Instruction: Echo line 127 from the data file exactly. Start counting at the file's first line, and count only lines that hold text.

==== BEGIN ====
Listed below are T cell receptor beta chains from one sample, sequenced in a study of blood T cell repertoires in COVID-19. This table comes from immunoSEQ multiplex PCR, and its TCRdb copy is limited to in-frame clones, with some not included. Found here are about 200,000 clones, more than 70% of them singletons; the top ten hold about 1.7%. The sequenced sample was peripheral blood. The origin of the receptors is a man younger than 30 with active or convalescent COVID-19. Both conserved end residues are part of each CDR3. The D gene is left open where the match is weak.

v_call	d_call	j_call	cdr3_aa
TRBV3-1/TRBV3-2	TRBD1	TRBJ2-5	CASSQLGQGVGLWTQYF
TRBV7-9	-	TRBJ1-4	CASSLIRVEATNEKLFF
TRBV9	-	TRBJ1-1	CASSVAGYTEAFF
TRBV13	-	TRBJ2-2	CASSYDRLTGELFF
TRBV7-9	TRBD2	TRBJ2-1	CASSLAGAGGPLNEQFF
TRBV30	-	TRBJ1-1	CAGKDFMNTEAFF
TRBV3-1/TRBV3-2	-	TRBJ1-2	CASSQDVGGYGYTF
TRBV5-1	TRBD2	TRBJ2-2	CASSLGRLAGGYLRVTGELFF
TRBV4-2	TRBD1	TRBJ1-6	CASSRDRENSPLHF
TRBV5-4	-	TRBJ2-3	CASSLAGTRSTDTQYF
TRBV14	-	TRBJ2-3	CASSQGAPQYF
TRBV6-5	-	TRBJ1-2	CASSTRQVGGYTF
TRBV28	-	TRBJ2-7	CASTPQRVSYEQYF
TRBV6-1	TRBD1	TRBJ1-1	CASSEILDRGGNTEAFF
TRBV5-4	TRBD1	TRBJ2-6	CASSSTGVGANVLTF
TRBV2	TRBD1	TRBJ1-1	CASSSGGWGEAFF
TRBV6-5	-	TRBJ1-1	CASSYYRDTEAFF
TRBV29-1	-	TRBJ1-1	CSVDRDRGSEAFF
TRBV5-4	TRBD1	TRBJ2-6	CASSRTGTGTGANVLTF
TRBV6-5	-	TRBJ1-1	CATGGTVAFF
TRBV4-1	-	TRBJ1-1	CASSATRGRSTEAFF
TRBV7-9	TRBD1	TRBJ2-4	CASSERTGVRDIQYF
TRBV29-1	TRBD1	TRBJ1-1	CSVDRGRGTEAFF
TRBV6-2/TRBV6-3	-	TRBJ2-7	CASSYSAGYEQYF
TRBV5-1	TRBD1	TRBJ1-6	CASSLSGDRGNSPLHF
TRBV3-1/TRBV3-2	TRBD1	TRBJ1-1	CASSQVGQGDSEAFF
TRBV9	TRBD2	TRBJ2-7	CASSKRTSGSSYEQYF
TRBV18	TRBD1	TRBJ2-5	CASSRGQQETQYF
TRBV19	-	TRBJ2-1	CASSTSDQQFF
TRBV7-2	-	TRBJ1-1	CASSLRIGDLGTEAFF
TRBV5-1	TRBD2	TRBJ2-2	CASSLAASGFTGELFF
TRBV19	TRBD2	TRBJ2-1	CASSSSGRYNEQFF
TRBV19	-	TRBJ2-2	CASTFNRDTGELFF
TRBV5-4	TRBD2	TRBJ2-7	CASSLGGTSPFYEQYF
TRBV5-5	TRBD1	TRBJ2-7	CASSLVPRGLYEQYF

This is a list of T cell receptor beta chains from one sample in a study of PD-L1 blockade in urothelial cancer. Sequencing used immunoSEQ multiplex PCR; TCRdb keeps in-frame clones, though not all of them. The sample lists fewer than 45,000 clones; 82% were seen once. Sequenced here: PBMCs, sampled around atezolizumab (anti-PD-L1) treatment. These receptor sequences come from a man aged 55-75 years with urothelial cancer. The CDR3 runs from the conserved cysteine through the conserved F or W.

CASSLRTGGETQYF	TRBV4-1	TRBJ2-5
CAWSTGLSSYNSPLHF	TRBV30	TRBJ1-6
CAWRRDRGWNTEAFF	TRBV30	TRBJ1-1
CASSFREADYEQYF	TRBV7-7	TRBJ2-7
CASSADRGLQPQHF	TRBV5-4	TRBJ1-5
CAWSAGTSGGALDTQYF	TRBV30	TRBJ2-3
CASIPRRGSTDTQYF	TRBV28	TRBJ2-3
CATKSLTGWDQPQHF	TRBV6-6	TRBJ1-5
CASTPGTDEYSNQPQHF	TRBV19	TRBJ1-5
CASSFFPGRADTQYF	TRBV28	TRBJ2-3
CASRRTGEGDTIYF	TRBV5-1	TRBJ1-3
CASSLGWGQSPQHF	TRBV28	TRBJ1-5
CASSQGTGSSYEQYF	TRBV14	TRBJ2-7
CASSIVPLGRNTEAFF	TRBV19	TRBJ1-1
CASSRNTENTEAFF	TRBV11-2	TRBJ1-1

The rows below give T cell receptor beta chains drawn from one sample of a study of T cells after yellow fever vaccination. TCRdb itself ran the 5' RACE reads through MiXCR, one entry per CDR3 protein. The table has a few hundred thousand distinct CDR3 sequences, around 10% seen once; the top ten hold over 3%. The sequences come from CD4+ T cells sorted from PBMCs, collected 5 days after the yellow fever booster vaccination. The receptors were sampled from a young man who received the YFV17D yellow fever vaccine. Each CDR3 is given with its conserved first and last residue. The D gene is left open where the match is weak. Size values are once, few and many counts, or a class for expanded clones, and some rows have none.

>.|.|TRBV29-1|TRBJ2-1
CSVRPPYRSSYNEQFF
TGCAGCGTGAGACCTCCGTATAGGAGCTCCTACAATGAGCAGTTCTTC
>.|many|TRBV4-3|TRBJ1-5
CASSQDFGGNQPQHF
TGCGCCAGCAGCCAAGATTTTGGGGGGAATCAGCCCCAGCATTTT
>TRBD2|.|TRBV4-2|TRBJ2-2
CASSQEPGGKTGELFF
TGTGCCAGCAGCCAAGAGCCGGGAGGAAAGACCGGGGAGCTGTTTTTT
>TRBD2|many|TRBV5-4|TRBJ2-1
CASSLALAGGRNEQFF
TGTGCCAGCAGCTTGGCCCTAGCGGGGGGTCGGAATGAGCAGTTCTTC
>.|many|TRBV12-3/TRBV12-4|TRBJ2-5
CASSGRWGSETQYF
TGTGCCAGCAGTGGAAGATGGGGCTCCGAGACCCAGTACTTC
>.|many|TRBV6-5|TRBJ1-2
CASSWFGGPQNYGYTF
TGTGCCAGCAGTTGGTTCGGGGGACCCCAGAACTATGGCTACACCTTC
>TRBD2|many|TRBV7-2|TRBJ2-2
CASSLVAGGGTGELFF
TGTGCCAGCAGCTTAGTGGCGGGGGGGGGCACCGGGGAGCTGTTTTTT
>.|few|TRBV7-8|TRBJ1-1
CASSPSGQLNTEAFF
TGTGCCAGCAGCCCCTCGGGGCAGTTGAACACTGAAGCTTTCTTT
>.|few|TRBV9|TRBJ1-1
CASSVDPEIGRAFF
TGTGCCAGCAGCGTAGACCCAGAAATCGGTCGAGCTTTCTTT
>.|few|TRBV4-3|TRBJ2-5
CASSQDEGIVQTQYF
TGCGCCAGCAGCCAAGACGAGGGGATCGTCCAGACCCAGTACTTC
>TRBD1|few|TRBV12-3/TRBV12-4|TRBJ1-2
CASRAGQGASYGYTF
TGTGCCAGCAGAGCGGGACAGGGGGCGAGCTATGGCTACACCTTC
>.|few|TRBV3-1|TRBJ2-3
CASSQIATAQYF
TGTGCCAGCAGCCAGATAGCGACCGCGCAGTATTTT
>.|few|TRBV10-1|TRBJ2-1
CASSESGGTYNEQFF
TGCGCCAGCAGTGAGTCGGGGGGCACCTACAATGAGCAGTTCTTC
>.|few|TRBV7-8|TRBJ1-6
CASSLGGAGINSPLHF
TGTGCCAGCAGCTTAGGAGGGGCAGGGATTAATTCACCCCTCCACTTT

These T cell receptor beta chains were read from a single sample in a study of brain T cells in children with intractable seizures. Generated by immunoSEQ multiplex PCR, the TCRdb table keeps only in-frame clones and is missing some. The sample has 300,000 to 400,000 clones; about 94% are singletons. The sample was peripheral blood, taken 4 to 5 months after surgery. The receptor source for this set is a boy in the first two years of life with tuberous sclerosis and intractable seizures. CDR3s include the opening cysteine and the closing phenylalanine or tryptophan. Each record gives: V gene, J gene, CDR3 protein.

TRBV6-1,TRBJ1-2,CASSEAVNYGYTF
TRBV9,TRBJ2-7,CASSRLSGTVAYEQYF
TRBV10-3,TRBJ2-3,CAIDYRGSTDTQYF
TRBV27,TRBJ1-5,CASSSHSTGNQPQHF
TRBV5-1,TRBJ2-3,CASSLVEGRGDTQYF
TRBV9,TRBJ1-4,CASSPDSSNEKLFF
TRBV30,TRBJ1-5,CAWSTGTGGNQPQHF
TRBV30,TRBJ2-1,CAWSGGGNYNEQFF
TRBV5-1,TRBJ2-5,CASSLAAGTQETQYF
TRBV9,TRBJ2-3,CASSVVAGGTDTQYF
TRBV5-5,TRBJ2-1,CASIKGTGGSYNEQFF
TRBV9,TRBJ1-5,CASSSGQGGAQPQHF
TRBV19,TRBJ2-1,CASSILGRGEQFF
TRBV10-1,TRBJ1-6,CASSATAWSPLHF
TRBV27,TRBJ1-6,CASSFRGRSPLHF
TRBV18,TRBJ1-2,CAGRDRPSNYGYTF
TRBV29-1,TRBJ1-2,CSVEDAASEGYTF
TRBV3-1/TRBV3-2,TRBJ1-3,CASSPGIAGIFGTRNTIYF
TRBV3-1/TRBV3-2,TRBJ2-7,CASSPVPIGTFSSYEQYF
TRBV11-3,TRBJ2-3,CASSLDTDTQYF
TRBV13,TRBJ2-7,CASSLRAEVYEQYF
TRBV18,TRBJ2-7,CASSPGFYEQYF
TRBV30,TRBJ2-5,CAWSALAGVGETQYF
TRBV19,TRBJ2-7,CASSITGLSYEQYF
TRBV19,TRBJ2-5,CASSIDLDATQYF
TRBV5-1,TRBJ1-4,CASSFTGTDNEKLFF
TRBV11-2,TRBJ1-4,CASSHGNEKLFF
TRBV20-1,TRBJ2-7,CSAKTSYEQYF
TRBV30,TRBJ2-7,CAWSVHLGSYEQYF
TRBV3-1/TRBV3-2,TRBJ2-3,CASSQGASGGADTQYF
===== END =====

TRBV3-1/TRBV3-2,TRBJ2-3,CASSQGASGGADTQYF